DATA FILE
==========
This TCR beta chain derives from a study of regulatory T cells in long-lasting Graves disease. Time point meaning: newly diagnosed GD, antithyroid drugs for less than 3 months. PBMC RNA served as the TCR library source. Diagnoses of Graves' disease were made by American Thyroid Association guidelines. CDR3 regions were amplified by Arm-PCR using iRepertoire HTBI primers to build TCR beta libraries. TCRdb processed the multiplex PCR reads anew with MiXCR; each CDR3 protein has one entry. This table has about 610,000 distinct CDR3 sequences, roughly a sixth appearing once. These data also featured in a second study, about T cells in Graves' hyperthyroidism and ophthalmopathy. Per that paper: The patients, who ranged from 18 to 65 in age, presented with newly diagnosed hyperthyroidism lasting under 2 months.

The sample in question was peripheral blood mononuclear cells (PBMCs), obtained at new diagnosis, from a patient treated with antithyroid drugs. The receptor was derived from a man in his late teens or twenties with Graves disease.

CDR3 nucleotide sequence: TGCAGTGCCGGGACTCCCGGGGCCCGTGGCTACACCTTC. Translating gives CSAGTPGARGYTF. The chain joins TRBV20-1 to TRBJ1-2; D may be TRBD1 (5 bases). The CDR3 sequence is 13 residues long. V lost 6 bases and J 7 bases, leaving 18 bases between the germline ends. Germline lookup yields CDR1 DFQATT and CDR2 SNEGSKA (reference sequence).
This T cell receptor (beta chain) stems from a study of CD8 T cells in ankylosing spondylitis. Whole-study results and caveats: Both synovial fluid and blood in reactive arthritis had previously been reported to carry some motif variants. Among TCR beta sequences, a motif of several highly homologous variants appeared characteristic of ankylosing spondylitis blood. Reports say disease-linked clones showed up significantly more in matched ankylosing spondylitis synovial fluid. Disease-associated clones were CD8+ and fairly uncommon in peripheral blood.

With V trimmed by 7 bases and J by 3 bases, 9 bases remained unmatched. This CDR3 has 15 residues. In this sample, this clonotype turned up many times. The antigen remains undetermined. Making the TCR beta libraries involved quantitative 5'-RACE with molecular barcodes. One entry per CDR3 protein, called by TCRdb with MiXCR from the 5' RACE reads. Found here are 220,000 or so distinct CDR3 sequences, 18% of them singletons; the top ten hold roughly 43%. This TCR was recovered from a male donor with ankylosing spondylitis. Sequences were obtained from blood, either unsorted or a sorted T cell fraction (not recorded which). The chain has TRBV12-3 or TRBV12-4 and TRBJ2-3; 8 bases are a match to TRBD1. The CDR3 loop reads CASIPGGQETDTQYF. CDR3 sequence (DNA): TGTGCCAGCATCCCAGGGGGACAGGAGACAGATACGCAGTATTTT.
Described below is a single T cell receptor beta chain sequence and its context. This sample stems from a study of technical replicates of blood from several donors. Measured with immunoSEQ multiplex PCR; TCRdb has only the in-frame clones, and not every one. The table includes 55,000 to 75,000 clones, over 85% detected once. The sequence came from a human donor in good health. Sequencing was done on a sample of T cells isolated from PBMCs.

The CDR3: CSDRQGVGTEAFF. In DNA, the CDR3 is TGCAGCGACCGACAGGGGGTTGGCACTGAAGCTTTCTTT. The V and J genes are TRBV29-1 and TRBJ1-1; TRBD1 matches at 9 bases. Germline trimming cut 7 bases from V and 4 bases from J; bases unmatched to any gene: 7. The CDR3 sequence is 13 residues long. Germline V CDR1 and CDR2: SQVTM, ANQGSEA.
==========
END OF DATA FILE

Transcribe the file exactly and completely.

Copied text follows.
This TCR beta chain derives from a study of regulatory T cells in long-lasting Graves disease. Time point meaning: newly diagnosed GD, antithyroid drugs for less than 3 months. PBMC RNA served as the TCR library source. Diagnoses of Graves' disease were made by American Thyroid Association guidelines. CDR3 regions were amplified by Arm-PCR using iRepertoire HTBI primers to build TCR beta libraries. TCRdb processed the multiplex PCR reads anew with MiXCR; each CDR3 protein has one entry. This table has about 610,000 distinct CDR3 sequences, roughly a sixth appearing once. These data also featured in a second study, about T cells in Graves' hyperthyroidism and ophthalmopathy. Per that paper: The patients, who ranged from 18 to 65 in age, presented with newly diagnosed hyperthyroidism lasting under 2 months.

The sample in question was peripheral blood mononuclear cells (PBMCs), obtained at new diagnosis, from a patient treated with antithyroid drugs. The receptor was derived from a man in his late teens or twenties with Graves disease.

CDR3 nucleotide sequence: TGCAGTGCCGGGACTCCCGGGGCCCGTGGCTACACCTTC. Translating gives CSAGTPGARGYTF. The chain joins TRBV20-1 to TRBJ1-2; D may be TRBD1 (5 bases). The CDR3 sequence is 13 residues long. V lost 6 bases and J 7 bases, leaving 18 bases between the germline ends. Germline lookup yields CDR1 DFQATT and CDR2 SNEGSKA (reference sequence).
This T cell receptor (beta chain) stems from a study of CD8 T cells in ankylosing spondylitis. Whole-study results and caveats: Both synovial fluid and blood in reactive arthritis had previously been reported to carry some motif variants. Among TCR beta sequences, a motif of several highly homologous variants appeared characteristic of ankylosing spondylitis blood. Reports say disease-linked clones showed up significantly more in matched ankylosing spondylitis synovial fluid. Disease-associated clones were CD8+ and fairly uncommon in peripheral blood.

With V trimmed by 7 bases and J by 3 bases, 9 bases remained unmatched. This CDR3 has 15 residues. In this sample, this clonotype turned up many times. The antigen remains undetermined. Making the TCR beta libraries involved quantitative 5'-RACE with molecular barcodes. One entry per CDR3 protein, called by TCRdb with MiXCR from the 5' RACE reads. Found here are 220,000 or so distinct CDR3 sequences, 18% of them singletons; the top ten hold roughly 43%. This TCR was recovered from a male donor with ankylosing spondylitis. Sequences were obtained from blood, either unsorted or a sorted T cell fraction (not recorded which). The chain has TRBV12-3 or TRBV12-4 and TRBJ2-3; 8 bases are a match to TRBD1. The CDR3 loop reads CASIPGGQETDTQYF. CDR3 sequence (DNA): TGTGCCAGCATCCCAGGGGGACAGGAGACAGATACGCAGTATTTT.
Described below is a single T cell receptor beta chain sequence and its context. This sample stems from a study of technical replicates of blood from several donors. Measured with immunoSEQ multiplex PCR; TCRdb has only the in-frame clones, and not every one. The table includes 55,000 to 75,000 clones, over 85% detected once. The sequence came from a human donor in good health. Sequencing was done on a sample of T cells isolated from PBMCs.

The CDR3: CSDRQGVGTEAFF. In DNA, the CDR3 is TGCAGCGACCGACAGGGGGTTGGCACTGAAGCTTTCTTT. The V and J genes are TRBV29-1 and TRBJ1-1; TRBD1 matches at 9 bases. Germline trimming cut 7 bases from V and 4 bases from J; bases unmatched to any gene: 7. The CDR3 sequence is 13 residues long. Germline V CDR1 and CDR2: SQVTM, ANQGSEA.